The Bible talks about life as a Christian as either a battle or a race. Consider the following passages:
“Put on the full armour of God,” says Paul, “so that you can take your stand against the devil’s schemes.” (Ephesians 6:11) He speaks in 2 Corinthians 10:3-4 of the way that we ‘wage war,’ and the ‘weapons we fight with.’
Peter writes, urging his readers to, “abstain from sinful desires, which war against our souls.” (1 Peter 2:11)
“I have fought the good fight, I have finished the race, I have kept the faith,” is the way Paul described his life as he neared the end of it (see also 1 Timothy 1:18-19 and 6:12).
The writer to the Hebrews exhorts us to, “run with perseverance the race set before us.” (Hebrews 12:1)
If there is one thing you should take away from these passages, if not from any other, it’s that Christianity does not just consist of conversion. We often talk about evangelism and becoming a Christian as if it’s everything, but it’s not. There is lots more to being a Christian than starting to believe and starting to come to church! It is a continuous battle, or a race, with an objective. The objective is to become more like the Lord Jesus Christ and to glorify Him. It’s about the whole of your life, not just a moment in your life followed by 90 minutes every Sunday!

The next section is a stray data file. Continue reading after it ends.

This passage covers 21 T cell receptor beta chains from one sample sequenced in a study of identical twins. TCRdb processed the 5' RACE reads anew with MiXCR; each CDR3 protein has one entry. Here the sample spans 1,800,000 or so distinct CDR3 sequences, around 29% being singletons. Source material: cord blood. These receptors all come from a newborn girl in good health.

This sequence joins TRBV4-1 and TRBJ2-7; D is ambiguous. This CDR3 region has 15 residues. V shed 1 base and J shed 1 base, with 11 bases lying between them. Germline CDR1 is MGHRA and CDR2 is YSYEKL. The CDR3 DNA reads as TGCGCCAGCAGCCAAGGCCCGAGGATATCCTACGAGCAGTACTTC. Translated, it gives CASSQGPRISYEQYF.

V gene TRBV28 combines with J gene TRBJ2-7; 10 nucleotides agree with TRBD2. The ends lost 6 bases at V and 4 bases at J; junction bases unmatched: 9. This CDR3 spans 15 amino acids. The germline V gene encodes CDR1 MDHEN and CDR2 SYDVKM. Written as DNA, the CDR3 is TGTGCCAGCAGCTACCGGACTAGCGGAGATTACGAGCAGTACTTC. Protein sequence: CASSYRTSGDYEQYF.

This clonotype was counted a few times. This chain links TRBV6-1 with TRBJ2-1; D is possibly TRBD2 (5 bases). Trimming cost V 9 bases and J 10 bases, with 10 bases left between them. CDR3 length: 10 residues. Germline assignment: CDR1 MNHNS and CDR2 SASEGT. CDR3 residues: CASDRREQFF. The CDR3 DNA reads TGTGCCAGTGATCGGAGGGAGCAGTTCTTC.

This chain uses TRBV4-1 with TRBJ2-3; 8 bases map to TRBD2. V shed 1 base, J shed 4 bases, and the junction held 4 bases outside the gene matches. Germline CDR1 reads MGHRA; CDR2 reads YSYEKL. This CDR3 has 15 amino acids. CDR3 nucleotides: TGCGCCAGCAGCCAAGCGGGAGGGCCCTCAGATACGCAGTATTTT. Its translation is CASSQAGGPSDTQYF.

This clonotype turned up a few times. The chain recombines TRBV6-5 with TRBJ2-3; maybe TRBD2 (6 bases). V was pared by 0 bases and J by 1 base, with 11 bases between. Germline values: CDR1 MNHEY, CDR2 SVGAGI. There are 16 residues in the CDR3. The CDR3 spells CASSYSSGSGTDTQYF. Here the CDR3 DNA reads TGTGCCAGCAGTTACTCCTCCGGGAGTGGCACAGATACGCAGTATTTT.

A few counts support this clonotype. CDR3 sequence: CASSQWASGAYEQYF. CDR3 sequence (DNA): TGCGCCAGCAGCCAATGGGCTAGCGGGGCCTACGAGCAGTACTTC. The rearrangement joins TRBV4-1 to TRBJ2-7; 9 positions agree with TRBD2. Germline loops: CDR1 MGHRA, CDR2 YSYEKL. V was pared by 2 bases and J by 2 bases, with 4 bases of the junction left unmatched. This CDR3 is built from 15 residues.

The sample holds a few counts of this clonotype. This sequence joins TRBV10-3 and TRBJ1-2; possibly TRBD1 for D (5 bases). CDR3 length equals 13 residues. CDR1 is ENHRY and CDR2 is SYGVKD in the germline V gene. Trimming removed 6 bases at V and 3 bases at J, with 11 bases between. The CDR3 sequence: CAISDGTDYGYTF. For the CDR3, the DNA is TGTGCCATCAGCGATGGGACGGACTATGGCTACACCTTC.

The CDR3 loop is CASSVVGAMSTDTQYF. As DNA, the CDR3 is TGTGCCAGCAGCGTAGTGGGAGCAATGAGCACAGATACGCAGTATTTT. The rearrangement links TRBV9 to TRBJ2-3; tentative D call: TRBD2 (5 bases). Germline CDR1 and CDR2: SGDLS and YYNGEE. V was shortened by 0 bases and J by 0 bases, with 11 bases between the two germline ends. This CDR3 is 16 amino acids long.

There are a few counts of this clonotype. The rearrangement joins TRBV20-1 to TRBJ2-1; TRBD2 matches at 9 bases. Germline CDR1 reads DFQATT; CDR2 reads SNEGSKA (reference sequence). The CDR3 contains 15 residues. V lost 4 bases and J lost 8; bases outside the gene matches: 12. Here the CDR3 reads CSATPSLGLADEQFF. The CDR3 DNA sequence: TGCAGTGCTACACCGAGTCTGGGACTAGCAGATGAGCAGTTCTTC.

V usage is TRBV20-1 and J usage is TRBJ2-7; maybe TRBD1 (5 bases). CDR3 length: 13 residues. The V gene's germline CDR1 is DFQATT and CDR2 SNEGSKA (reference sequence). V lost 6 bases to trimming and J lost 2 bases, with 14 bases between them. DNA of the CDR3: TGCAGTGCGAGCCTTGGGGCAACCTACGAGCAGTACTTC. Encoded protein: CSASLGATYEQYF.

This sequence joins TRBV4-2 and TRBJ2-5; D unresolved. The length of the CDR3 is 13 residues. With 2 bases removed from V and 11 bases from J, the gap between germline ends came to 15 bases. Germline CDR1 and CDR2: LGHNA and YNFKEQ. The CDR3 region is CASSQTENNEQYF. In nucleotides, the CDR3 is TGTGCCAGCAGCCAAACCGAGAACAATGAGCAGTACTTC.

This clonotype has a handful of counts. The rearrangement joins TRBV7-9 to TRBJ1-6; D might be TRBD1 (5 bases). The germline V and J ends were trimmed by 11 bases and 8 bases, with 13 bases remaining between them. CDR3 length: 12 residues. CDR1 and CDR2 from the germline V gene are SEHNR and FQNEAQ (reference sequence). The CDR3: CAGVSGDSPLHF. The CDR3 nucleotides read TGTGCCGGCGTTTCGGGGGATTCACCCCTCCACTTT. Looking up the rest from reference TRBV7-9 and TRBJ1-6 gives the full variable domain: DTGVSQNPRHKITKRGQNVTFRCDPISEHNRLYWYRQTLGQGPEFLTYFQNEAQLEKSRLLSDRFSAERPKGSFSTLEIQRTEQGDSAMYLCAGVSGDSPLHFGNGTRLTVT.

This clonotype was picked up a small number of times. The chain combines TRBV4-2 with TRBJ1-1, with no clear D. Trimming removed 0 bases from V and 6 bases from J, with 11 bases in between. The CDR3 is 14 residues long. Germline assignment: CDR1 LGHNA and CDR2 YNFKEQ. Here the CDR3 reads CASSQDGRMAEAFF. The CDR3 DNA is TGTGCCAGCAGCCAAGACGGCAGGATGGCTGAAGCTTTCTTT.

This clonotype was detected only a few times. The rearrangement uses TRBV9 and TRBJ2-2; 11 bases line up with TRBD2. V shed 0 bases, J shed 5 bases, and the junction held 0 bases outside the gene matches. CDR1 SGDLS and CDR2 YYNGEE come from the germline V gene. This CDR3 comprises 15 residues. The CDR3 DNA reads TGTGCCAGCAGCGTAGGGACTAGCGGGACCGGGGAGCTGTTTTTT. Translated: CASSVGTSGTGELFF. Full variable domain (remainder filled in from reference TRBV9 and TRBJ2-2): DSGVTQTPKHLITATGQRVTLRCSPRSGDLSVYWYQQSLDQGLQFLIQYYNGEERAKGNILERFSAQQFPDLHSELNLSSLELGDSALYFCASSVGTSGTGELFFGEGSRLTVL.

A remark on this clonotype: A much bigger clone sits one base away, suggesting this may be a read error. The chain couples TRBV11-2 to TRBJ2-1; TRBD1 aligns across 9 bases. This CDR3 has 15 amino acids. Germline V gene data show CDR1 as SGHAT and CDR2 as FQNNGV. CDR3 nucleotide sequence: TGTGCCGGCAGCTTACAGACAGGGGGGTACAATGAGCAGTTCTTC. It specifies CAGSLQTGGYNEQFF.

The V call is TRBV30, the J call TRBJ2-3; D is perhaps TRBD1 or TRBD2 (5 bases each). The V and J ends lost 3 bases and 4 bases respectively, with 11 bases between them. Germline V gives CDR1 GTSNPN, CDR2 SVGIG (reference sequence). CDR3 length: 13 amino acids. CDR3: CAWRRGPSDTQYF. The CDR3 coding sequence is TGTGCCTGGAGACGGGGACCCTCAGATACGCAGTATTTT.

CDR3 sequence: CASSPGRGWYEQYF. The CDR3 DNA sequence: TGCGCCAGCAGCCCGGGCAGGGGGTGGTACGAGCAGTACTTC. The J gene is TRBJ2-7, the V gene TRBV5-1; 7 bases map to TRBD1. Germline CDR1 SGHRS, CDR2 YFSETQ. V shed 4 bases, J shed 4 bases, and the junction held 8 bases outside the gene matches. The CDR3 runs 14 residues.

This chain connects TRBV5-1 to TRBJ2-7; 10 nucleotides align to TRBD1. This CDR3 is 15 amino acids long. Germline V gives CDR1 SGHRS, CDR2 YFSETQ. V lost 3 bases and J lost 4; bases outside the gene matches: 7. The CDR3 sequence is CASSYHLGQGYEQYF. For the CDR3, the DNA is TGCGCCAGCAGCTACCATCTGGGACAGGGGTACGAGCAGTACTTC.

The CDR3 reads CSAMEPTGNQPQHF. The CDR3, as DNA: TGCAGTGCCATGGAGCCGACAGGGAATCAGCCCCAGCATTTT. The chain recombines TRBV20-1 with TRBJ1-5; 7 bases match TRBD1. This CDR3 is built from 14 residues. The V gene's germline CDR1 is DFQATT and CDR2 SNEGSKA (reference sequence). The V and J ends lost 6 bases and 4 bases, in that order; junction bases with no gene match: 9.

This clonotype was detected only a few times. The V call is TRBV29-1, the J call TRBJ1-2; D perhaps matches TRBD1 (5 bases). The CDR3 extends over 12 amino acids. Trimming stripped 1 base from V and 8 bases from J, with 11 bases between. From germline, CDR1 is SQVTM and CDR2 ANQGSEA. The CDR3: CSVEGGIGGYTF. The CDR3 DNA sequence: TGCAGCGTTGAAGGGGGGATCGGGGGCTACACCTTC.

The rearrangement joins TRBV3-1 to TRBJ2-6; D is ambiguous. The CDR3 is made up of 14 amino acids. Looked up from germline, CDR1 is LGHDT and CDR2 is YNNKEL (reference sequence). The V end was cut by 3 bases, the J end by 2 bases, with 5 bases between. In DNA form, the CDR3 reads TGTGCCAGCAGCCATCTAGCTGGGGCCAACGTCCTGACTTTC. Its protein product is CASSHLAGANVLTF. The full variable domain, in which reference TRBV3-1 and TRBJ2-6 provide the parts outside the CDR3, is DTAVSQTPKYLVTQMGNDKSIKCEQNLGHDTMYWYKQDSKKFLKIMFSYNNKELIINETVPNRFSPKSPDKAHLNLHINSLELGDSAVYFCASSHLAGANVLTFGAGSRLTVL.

What Black Hawk Down made me think was that if the spiritual battle is really analogous to a real battle, such as the one depicted in the film, then I must be fighting it wrong. Real soldiers take care to choose the right weapons, and the right armour, they choose routes carefully, plan their missions purposefully, hide from danger, avoid unnecessary risks, and fight the enemy when they have to.
And the enemy in a physical war never gives you any space, never lets up in its pursuit unless it is beaten or in retreat, will fire a shower of bullets if you show so much as a toe around the corner of a building, and will never give up hunting you down and inflicting you with pain and damage until you are defeated.